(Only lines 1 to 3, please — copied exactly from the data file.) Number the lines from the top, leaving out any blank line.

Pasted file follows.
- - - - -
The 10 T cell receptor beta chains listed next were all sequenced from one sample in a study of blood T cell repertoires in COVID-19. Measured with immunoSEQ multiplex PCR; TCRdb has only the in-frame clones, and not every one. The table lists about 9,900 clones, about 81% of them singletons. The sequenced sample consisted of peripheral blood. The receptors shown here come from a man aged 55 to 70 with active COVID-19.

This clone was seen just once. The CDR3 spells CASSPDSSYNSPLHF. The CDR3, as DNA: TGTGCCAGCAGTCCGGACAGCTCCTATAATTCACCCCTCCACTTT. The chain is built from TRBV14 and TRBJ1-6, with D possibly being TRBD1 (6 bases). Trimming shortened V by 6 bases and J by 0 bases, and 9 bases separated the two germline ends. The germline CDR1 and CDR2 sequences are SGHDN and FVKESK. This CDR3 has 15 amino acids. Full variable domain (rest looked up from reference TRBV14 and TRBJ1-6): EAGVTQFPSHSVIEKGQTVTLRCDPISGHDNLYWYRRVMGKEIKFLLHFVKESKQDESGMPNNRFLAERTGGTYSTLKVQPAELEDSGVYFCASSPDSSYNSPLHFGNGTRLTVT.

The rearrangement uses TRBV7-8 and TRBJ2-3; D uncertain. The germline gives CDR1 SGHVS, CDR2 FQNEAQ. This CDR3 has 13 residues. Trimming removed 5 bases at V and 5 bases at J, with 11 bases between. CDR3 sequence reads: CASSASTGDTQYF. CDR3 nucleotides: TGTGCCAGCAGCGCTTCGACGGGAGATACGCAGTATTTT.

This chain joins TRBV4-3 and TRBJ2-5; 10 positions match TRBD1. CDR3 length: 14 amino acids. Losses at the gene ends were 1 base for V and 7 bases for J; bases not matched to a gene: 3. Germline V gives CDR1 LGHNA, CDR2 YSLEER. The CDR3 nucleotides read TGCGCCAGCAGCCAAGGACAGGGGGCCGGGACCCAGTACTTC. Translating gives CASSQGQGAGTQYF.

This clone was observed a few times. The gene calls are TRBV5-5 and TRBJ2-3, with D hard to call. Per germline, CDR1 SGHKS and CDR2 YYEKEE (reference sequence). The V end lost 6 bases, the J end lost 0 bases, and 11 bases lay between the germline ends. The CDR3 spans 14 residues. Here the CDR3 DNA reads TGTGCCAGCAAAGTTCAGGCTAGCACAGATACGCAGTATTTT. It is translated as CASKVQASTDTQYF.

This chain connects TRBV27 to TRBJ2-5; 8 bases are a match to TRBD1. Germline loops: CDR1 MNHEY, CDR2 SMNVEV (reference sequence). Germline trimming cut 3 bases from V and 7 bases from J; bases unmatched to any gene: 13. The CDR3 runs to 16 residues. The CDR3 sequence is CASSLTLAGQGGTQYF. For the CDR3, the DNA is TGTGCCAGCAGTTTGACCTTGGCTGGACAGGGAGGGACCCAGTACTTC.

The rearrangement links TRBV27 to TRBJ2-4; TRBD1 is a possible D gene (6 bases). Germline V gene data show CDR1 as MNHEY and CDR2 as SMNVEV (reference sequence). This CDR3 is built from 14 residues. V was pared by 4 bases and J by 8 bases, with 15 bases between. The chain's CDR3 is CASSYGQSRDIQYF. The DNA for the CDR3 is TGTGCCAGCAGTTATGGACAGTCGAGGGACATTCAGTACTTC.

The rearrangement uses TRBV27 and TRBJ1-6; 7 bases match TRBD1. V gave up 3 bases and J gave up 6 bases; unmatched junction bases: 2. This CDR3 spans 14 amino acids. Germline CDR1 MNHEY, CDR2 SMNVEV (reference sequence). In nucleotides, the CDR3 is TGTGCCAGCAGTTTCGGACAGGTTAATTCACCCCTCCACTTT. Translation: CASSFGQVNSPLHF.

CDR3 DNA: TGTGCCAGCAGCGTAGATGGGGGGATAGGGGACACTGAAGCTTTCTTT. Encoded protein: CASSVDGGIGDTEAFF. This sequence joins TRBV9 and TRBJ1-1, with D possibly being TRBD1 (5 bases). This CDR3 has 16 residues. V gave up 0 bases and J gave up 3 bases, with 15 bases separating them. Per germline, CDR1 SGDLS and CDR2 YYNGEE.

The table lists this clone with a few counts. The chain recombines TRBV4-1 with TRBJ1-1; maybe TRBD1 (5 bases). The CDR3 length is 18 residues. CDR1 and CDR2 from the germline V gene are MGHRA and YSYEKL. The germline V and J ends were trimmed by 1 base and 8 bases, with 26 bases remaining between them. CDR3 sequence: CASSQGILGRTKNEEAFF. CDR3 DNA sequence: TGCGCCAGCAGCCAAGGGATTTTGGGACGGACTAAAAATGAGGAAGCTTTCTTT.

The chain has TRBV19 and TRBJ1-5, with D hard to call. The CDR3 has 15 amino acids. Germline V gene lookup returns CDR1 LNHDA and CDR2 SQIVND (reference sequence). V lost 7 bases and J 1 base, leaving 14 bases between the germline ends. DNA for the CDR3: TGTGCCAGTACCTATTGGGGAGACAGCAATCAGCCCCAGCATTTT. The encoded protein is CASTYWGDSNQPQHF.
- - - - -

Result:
The 10 T cell receptor beta chains listed next were all sequenced from one sample in a study of blood T cell repertoires in COVID-19. Measured with immunoSEQ multiplex PCR; TCRdb has only the in-frame clones, and not every one. The table lists about 9,900 clones, about 81% of them singletons. The sequenced sample consisted of peripheral blood. The receptors shown here come from a man aged 55 to 70 with active COVID-19.

This clone was seen just once. The CDR3 spells CASSPDSSYNSPLHF. The CDR3, as DNA: TGTGCCAGCAGTCCGGACAGCTCCTATAATTCACCCCTCCACTTT. The chain is built from TRBV14 and TRBJ1-6, with D possibly being TRBD1 (6 bases). Trimming shortened V by 6 bases and J by 0 bases, and 9 bases separated the two germline ends. The germline CDR1 and CDR2 sequences are SGHDN and FVKESK. This CDR3 has 15 amino acids. Full variable domain (rest looked up from reference TRBV14 and TRBJ1-6): EAGVTQFPSHSVIEKGQTVTLRCDPISGHDNLYWYRRVMGKEIKFLLHFVKESKQDESGMPNNRFLAERTGGTYSTLKVQPAELEDSGVYFCASSPDSSYNSPLHFGNGTRLTVT.

The rearrangement uses TRBV7-8 and TRBJ2-3; D uncertain. The germline gives CDR1 SGHVS, CDR2 FQNEAQ. This CDR3 has 13 residues. Trimming removed 5 bases at V and 5 bases at J, with 11 bases between. CDR3 sequence reads: CASSASTGDTQYF. CDR3 nucleotides: TGTGCCAGCAGCGCTTCGACGGGAGATACGCAGTATTTT.